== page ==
Curry: Financial aid in and of itself is a broad range of money sources, and we offer lots of aid to our students. Last year, CSU awarded somewhere in the range of $180-$200 million in aid. We offer grants, scholarships, loans and work-study to students who qualify. We are also excited about our new initiative for Colorado families called the “Commitment to Colorado,” in which we will pay either half or full tuition for students whose families meet certain guidelines.
Does your school have programs or organizations for Christians?
Fisher: As a secular institution of higher learning, Reed strives to provide an environment that is open to all denominations and faiths. At Reed, “Oh For Christ’s Sake” is the long-standing club for Christians. In addition to regular meetings to discuss Scripture and talk about issues of faith, many students find time to attend church on a regular basis throughout the Portland community.
Curry: Several national Christian organizations have a presence on campus—Campus Crusade for Christ, Navigators, RUF [Reformed University Fellowship], etc. Plus, there are several local churches that have Bible study or meetings on campus or locally. There are lots of ways for students of the Christian faith to be connected on campus.
Are there job opportunities both on and off campus?
Hoezee: Yes, there are hundreds of federal work-study jobs available to students on campus and posted on the human resources website. Many job opportunities and internships are also available in the Lynchburg community.
Fisher: Yes. In addition to job opportunities in various on-campus offices, Reed’s career services office frequently publishes lists of jobs and internships available for students both in the city of Portland and the United States at large. Faculty also assist students in tracking down summer employment.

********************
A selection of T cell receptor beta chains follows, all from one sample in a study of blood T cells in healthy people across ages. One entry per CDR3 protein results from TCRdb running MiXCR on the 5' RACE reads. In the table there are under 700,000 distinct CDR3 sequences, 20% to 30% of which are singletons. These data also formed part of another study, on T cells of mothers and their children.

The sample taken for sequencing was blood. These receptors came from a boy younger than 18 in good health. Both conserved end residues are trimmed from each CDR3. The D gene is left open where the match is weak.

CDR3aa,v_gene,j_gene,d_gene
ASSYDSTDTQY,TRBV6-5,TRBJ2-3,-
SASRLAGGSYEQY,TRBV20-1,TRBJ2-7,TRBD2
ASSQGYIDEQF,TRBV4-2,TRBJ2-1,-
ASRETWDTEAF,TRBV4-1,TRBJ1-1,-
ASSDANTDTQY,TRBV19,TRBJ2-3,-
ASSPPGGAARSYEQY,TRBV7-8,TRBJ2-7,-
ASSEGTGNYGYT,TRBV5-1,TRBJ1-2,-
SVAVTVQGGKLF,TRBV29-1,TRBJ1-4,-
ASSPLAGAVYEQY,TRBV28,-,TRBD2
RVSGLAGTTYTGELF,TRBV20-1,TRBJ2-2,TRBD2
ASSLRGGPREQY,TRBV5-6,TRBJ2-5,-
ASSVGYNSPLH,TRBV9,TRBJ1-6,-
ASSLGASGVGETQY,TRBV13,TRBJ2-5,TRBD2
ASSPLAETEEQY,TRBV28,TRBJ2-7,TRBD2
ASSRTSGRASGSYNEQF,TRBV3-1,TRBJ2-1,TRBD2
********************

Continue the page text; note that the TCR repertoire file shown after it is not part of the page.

Plank: At Full Sail, we share our students’ passion—and their drive to turn that passion into a rewarding career. Our innovative approach to curriculum means they’ll be getting a real-world education that combines project-based assignments and industry-standard workflows, giving them working experience while they’re still in school. Our Global Professionalism Standard program helps develop their interpersonal and professional skills. Throughout their time at Full Sail—and even after graduation—the career development department will be available to provide guidance to help students plot their career course.
Curry: One of the best things about CSU is the relationship the school has with the city of Fort Collins and its business community. Many local businesses employ our students and CSU employs many in the community. Students can also work on campus in a variety of arenas—the university bookstore, library, residence halls, labs, departments, etc. Once students get to campus, I think they’ll see just how many opportunities there are. But no one is going to come knock on your residence hall room door and ask if you want a job. Like anything else, take the initiative, look on RAMweb, look in our campus newspaper, etc., and pursue that job you might want.